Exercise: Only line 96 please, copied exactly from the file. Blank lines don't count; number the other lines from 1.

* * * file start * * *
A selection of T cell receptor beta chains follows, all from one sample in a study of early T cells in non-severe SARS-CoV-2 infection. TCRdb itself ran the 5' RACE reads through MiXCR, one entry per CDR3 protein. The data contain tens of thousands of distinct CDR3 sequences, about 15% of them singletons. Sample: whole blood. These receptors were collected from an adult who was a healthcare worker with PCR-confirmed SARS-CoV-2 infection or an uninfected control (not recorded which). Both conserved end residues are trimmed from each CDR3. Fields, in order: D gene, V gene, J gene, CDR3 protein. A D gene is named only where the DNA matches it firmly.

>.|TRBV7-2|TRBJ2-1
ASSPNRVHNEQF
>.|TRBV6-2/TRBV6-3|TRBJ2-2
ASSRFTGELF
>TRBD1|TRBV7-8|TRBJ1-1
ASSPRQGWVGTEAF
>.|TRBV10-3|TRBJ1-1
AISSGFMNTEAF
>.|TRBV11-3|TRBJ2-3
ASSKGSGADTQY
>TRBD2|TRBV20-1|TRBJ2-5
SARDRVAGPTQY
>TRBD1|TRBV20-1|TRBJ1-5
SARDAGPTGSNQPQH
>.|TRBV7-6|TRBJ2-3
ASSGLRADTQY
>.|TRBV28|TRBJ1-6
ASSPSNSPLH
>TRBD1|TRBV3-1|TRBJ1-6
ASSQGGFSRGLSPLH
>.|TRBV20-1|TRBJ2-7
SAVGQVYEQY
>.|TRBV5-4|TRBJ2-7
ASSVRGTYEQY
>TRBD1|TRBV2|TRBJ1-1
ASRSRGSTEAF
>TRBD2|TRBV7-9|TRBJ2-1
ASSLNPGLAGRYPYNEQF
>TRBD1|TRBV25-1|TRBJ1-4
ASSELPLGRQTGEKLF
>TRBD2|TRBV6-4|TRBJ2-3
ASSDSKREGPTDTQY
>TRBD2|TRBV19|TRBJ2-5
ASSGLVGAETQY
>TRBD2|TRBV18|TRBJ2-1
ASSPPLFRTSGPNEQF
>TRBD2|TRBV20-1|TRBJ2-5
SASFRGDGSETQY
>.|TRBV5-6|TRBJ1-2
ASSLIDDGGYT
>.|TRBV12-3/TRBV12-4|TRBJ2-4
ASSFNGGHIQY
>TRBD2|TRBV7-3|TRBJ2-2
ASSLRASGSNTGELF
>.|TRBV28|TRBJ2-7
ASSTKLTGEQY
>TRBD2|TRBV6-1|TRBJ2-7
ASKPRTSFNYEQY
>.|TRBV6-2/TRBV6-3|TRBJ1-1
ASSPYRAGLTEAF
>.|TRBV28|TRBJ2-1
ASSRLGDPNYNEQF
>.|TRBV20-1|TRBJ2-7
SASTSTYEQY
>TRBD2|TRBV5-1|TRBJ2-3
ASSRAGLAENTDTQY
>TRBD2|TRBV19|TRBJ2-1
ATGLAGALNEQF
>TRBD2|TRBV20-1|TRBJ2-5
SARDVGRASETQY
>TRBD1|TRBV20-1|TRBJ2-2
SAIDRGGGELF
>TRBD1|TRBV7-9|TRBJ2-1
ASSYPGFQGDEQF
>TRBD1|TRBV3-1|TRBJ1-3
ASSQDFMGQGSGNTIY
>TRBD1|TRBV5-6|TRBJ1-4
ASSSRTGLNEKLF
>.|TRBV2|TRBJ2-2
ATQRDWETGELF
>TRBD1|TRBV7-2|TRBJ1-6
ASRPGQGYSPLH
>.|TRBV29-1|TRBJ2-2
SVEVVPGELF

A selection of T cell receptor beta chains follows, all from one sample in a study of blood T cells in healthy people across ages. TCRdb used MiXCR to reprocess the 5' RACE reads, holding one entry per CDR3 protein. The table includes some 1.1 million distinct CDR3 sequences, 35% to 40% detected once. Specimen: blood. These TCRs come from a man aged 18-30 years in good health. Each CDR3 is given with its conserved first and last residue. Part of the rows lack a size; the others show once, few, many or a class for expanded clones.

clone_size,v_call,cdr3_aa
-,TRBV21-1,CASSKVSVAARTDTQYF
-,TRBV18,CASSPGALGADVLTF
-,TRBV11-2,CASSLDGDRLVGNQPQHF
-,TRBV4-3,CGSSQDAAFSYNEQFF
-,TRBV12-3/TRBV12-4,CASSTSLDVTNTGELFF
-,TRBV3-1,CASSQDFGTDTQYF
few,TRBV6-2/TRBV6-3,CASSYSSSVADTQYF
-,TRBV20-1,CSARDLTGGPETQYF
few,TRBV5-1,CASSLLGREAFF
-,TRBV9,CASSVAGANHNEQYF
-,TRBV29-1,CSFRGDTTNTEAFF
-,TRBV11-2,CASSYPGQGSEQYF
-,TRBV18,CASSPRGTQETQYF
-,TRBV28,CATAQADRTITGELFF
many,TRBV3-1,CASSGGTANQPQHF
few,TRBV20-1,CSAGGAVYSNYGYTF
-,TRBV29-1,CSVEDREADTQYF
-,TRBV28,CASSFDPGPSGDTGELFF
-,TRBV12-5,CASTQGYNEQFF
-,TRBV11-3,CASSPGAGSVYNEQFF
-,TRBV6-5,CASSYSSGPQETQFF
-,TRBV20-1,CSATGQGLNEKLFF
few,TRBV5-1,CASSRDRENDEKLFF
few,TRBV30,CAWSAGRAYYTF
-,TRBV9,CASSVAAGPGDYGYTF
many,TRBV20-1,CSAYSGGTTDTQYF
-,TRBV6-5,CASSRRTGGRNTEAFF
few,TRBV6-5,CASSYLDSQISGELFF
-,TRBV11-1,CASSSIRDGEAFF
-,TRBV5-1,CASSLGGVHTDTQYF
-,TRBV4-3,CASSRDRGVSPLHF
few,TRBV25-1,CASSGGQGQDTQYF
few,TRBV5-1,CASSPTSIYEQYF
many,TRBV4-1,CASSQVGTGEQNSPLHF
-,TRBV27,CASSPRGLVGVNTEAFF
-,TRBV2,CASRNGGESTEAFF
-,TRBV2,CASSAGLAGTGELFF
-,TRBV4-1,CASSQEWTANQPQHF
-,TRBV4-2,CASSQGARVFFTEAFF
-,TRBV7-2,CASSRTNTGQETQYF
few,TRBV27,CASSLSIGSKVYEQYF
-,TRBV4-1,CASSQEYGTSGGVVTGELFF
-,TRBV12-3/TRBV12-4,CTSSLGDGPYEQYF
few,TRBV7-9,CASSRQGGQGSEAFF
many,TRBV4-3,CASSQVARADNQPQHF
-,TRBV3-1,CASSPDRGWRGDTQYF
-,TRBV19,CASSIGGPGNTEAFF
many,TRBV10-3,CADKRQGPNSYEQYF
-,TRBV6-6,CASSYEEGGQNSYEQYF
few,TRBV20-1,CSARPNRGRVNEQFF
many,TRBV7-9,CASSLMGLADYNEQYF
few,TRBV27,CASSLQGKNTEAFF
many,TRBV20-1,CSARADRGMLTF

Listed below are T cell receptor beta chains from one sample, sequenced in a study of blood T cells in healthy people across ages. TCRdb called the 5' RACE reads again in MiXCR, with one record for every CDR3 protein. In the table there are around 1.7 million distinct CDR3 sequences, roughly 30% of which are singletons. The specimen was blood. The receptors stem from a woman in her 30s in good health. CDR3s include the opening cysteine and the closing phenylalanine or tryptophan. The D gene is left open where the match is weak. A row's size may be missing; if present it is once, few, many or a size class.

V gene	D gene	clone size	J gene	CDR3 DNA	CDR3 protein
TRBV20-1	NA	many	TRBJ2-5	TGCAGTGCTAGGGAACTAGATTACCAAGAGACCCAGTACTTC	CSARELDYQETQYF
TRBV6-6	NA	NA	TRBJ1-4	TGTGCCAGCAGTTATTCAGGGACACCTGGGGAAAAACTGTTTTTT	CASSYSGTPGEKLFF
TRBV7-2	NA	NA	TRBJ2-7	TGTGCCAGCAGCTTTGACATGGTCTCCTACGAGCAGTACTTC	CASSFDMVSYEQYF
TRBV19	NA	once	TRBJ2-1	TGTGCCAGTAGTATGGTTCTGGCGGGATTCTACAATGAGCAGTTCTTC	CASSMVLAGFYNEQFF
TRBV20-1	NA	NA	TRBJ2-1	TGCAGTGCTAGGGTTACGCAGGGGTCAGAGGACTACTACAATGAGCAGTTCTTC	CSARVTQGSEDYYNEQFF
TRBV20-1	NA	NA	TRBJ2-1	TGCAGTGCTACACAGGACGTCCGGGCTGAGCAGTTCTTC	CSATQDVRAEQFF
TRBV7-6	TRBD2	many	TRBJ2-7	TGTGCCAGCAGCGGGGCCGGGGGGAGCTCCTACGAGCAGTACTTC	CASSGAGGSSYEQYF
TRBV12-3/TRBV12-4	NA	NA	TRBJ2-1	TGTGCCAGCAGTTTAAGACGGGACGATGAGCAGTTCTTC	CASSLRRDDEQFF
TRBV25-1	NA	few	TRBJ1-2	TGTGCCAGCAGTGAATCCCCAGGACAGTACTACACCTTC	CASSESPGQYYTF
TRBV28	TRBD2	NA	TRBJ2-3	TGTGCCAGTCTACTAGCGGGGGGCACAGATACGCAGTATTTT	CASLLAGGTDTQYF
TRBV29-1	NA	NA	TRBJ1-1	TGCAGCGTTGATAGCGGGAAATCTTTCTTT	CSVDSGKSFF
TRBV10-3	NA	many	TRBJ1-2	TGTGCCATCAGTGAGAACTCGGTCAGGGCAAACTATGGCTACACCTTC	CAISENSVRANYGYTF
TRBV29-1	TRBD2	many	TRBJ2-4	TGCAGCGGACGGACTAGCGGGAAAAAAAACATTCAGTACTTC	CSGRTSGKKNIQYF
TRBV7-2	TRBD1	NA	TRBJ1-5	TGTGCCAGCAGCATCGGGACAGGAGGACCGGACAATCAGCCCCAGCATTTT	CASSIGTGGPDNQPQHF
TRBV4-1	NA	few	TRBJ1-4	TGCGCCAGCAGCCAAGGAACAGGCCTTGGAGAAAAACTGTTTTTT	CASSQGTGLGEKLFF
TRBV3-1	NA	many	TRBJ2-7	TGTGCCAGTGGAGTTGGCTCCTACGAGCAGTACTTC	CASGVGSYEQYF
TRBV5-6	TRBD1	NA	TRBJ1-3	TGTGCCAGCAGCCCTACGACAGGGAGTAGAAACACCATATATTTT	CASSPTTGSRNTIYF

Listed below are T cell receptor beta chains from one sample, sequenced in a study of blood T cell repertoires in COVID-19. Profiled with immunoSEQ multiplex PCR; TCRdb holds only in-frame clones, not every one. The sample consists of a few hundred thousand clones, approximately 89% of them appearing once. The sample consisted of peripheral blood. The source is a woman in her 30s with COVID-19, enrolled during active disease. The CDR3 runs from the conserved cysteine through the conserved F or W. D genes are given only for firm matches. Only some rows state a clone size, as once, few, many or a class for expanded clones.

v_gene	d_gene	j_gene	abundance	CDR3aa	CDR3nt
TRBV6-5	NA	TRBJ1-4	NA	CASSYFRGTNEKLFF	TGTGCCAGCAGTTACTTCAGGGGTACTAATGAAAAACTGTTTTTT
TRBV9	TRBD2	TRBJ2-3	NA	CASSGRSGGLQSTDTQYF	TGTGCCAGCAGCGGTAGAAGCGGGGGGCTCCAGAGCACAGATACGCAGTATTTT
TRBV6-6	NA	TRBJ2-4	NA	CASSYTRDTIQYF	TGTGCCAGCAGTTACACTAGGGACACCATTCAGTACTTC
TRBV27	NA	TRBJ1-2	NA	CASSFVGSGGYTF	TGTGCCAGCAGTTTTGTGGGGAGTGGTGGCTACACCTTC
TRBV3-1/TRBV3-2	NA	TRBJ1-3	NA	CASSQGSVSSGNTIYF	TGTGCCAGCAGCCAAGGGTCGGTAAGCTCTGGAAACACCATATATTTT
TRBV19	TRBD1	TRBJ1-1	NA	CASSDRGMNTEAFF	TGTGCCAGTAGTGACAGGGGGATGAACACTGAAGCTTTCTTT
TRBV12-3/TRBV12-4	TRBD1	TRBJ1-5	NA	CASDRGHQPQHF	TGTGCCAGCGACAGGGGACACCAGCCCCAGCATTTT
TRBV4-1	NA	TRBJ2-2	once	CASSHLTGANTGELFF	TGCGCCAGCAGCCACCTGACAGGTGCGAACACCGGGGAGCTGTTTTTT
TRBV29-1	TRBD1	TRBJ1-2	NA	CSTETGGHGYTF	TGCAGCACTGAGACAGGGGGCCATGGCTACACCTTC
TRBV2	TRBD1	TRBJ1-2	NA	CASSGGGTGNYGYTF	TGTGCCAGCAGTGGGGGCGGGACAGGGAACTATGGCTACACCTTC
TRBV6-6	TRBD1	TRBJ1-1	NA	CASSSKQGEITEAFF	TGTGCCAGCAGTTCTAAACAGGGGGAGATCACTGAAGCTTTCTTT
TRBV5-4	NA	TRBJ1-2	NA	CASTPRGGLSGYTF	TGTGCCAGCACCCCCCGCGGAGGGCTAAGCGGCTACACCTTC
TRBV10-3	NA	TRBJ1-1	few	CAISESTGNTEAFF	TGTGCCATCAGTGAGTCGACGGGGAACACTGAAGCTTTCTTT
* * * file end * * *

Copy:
-,TRBV12-5,CASTQGYNEQFF